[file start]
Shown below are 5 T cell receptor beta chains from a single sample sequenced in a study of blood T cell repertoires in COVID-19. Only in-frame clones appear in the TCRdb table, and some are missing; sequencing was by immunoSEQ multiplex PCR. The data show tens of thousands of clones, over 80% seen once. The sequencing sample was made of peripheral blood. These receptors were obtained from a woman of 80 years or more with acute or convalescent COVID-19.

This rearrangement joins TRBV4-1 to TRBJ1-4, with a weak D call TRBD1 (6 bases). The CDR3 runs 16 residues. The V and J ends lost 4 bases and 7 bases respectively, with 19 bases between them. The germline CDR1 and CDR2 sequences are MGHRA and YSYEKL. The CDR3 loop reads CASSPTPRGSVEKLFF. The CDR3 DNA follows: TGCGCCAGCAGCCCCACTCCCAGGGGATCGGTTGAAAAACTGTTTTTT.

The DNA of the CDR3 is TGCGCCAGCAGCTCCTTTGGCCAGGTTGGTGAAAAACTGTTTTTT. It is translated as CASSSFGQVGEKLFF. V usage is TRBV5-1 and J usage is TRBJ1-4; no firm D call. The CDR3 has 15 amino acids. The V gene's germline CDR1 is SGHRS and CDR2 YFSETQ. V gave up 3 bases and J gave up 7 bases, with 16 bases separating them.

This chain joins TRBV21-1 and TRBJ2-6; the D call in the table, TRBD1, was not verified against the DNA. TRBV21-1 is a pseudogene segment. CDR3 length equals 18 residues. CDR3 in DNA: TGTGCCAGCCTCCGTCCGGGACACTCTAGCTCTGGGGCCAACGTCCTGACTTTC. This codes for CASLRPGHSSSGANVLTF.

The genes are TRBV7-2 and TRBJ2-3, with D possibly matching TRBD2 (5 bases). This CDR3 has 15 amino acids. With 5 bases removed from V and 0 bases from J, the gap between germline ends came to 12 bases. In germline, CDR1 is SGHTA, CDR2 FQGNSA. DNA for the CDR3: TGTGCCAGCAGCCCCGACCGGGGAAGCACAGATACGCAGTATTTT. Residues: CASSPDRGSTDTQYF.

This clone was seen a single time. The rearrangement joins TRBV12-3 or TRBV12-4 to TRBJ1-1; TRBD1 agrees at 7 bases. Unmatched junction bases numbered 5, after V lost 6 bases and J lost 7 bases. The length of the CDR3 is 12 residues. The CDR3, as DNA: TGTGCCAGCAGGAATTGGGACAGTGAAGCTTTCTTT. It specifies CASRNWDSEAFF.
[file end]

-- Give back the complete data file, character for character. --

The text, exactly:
Shown below are 5 T cell receptor beta chains from a single sample sequenced in a study of blood T cell repertoires in COVID-19. Only in-frame clones appear in the TCRdb table, and some are missing; sequencing was by immunoSEQ multiplex PCR. The data show tens of thousands of clones, over 80% seen once. The sequencing sample was made of peripheral blood. These receptors were obtained from a woman of 80 years or more with acute or convalescent COVID-19.

This rearrangement joins TRBV4-1 to TRBJ1-4, with a weak D call TRBD1 (6 bases). The CDR3 runs 16 residues. The V and J ends lost 4 bases and 7 bases respectively, with 19 bases between them. The germline CDR1 and CDR2 sequences are MGHRA and YSYEKL. The CDR3 loop reads CASSPTPRGSVEKLFF. The CDR3 DNA follows: TGCGCCAGCAGCCCCACTCCCAGGGGATCGGTTGAAAAACTGTTTTTT.

The DNA of the CDR3 is TGCGCCAGCAGCTCCTTTGGCCAGGTTGGTGAAAAACTGTTTTTT. It is translated as CASSSFGQVGEKLFF. V usage is TRBV5-1 and J usage is TRBJ1-4; no firm D call. The CDR3 has 15 amino acids. The V gene's germline CDR1 is SGHRS and CDR2 YFSETQ. V gave up 3 bases and J gave up 7 bases, with 16 bases separating them.

This chain joins TRBV21-1 and TRBJ2-6; the D call in the table, TRBD1, was not verified against the DNA. TRBV21-1 is a pseudogene segment. CDR3 length equals 18 residues. CDR3 in DNA: TGTGCCAGCCTCCGTCCGGGACACTCTAGCTCTGGGGCCAACGTCCTGACTTTC. This codes for CASLRPGHSSSGANVLTF.

The genes are TRBV7-2 and TRBJ2-3, with D possibly matching TRBD2 (5 bases). This CDR3 has 15 amino acids. With 5 bases removed from V and 0 bases from J, the gap between germline ends came to 12 bases. In germline, CDR1 is SGHTA, CDR2 FQGNSA. DNA for the CDR3: TGTGCCAGCAGCCCCGACCGGGGAAGCACAGATACGCAGTATTTT. Residues: CASSPDRGSTDTQYF.

This clone was seen a single time. The rearrangement joins TRBV12-3 or TRBV12-4 to TRBJ1-1; TRBD1 agrees at 7 bases. Unmatched junction bases numbered 5, after V lost 6 bases and J lost 7 bases. The length of the CDR3 is 12 residues. The CDR3, as DNA: TGTGCCAGCAGGAATTGGGACAGTGAAGCTTTCTTT. It specifies CASRNWDSEAFF.